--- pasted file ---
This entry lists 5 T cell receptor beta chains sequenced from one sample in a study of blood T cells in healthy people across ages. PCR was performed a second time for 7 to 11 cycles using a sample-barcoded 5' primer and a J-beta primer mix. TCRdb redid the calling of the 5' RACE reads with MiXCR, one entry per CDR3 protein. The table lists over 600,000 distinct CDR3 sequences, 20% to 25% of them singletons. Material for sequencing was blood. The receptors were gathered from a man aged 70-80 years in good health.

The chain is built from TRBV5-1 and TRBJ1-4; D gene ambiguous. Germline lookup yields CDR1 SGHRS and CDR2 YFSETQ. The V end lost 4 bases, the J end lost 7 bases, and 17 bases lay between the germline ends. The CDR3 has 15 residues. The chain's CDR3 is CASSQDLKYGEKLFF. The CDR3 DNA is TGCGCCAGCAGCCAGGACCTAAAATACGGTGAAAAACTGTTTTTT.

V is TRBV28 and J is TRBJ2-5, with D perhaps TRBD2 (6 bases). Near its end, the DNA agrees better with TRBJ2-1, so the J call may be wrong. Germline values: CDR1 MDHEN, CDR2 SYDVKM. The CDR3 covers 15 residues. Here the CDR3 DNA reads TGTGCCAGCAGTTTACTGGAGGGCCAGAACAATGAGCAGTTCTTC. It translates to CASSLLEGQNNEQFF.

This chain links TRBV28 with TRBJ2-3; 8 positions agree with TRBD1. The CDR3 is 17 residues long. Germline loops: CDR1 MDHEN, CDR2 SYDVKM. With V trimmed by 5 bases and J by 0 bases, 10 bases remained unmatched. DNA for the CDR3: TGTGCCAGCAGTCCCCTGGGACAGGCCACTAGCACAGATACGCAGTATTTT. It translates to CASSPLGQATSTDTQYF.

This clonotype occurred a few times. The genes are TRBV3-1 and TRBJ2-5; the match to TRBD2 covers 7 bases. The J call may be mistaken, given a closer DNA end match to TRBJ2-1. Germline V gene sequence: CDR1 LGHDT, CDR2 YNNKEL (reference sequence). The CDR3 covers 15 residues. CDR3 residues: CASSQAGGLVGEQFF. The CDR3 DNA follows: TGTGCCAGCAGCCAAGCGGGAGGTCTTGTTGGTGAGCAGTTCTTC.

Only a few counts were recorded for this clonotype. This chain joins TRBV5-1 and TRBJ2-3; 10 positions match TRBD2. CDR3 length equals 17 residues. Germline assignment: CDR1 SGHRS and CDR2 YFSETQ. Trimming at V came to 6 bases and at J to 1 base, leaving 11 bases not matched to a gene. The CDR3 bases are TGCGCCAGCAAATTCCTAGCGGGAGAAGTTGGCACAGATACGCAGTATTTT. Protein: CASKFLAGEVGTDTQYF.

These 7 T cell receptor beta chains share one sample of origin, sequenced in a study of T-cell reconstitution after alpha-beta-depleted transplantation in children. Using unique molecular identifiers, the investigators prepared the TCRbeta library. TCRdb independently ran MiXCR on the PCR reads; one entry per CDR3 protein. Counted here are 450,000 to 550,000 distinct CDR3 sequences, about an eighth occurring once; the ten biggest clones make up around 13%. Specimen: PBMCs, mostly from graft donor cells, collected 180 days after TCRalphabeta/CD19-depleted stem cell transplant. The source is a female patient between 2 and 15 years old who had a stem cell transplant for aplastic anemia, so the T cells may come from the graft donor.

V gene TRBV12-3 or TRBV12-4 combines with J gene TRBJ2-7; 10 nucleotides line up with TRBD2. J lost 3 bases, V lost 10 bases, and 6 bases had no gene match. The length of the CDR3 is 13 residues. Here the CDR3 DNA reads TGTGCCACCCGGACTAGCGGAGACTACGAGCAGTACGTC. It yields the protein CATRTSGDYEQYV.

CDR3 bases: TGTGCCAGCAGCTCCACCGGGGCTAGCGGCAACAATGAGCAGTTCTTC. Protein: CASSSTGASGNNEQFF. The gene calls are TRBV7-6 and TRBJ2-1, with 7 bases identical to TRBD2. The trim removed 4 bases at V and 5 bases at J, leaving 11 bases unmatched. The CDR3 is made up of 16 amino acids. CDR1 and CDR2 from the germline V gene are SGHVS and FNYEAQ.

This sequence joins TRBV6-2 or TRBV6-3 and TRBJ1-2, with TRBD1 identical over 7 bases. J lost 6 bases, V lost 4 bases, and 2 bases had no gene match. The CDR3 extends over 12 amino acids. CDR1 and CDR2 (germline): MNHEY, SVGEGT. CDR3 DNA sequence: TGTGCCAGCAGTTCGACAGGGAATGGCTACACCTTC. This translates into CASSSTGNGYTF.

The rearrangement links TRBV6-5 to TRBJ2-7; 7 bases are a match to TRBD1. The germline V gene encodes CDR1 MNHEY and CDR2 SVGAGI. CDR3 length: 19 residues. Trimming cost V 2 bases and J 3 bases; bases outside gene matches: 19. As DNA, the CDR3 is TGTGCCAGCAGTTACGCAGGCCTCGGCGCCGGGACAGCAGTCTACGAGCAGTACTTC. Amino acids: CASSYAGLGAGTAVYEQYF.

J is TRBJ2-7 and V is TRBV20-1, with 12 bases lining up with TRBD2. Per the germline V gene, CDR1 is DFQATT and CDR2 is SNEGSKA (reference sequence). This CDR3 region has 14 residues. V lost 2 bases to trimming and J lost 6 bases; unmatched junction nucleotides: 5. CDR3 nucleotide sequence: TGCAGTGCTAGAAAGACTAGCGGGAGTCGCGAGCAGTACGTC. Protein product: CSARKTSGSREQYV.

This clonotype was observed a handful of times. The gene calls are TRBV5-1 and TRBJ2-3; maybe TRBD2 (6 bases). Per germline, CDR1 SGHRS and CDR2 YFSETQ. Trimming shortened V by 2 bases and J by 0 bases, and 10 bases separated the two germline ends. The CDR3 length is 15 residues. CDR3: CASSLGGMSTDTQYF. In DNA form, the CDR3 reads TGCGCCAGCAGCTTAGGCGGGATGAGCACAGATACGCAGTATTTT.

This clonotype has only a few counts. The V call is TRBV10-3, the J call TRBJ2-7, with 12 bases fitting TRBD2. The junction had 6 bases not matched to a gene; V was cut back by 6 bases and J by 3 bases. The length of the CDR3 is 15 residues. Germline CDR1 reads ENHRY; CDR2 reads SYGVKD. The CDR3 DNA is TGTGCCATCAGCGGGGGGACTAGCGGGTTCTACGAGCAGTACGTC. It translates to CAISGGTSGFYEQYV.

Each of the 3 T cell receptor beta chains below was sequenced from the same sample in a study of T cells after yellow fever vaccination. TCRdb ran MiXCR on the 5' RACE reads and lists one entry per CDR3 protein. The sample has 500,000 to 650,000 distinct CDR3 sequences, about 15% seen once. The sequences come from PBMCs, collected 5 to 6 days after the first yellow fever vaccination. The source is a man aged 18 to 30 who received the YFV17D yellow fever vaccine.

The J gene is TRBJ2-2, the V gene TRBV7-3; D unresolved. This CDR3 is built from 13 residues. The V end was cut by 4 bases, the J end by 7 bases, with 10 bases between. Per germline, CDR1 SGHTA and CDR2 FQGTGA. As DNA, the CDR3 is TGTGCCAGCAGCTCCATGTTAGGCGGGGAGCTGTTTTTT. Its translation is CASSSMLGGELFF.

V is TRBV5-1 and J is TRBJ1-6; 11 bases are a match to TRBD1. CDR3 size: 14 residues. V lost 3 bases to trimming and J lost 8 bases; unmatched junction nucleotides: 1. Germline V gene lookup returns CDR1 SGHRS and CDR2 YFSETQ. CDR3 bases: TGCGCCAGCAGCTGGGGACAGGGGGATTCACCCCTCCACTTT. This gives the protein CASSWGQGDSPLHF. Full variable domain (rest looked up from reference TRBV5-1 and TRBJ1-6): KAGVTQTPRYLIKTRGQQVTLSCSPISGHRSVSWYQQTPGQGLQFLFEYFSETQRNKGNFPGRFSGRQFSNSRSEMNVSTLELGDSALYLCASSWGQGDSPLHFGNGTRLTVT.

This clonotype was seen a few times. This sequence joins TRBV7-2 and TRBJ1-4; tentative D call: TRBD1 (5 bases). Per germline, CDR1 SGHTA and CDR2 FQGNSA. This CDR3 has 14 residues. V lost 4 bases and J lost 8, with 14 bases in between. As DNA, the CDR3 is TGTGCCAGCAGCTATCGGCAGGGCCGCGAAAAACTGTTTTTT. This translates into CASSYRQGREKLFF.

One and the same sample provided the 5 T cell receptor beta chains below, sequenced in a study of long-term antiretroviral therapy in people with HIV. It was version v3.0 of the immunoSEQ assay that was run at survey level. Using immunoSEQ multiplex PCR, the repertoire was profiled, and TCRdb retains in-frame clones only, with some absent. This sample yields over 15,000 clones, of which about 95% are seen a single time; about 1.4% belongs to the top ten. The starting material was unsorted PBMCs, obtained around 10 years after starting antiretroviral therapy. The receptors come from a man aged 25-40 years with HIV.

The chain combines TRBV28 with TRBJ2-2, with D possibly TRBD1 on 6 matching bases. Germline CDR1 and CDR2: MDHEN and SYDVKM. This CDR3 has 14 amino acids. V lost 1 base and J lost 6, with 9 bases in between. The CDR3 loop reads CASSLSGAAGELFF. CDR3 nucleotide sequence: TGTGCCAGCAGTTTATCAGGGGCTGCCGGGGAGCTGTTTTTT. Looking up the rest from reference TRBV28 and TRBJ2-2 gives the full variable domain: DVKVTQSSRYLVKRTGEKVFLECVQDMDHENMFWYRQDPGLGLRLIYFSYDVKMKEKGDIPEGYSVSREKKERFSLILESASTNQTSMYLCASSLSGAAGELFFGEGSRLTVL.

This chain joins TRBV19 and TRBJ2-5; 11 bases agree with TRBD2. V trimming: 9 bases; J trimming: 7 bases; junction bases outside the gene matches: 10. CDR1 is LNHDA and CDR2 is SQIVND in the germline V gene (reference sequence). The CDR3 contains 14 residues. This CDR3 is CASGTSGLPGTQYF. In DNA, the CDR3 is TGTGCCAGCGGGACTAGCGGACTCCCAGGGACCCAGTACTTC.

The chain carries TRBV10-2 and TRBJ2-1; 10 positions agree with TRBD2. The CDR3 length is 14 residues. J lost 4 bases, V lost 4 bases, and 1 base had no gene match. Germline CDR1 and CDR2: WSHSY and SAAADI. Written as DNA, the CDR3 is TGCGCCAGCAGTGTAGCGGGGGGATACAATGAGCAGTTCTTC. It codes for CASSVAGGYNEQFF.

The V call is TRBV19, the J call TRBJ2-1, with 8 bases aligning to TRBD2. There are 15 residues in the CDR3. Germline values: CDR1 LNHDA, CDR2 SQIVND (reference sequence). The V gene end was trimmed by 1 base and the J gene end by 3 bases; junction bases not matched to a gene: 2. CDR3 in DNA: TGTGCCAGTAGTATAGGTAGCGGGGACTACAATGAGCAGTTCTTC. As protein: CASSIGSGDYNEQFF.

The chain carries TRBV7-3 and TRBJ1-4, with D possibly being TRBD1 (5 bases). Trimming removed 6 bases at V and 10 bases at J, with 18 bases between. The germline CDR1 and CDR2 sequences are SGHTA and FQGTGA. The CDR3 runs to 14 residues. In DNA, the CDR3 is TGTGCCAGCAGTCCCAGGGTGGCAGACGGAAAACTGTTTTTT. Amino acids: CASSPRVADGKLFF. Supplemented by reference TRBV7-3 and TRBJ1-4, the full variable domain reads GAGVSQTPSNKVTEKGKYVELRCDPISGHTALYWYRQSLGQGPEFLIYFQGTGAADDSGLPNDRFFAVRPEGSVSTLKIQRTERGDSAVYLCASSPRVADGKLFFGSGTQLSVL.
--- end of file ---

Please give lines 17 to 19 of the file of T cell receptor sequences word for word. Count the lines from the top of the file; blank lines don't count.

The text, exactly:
V is TRBV5-1 and J is TRBJ1-6; 11 bases are a match to TRBD1. CDR3 size: 14 residues. V lost 3 bases to trimming and J lost 8 bases; unmatched junction nucleotides: 1. Germline V gene lookup returns CDR1 SGHRS and CDR2 YFSETQ. CDR3 bases: TGCGCCAGCAGCTGGGGACAGGGGGATTCACCCCTCCACTTT. This gives the protein CASSWGQGDSPLHF. Full variable domain (rest looked up from reference TRBV5-1 and TRBJ1-6): KAGVTQTPRYLIKTRGQQVTLSCSPISGHRSVSWYQQTPGQGLQFLFEYFSETQRNKGNFPGRFSGRQFSNSRSEMNVSTLELGDSALYLCASSWGQGDSPLHFGNGTRLTVT.

This clonotype was seen a few times. This sequence joins TRBV7-2 and TRBJ1-4; tentative D call: TRBD1 (5 bases). Per germline, CDR1 SGHTA and CDR2 FQGNSA. This CDR3 has 14 residues. V lost 4 bases and J lost 8, with 14 bases in between. As DNA, the CDR3 is TGTGCCAGCAGCTATCGGCAGGGCCGCGAAAAACTGTTTTTT. This translates into CASSYRQGREKLFF.

One and the same sample provided the 5 T cell receptor beta chains below, sequenced in a study of long-term antiretroviral therapy in people with HIV. It was version v3.0 of the immunoSEQ assay that was run at survey level. Using immunoSEQ multiplex PCR, the repertoire was profiled, and TCRdb retains in-frame clones only, with some absent. This sample yields over 15,000 clones, of which about 95% are seen a single time; about 1.4% belongs to the top ten. The starting material was unsorted PBMCs, obtained around 10 years after starting antiretroviral therapy. The receptors come from a man aged 25-40 years with HIV.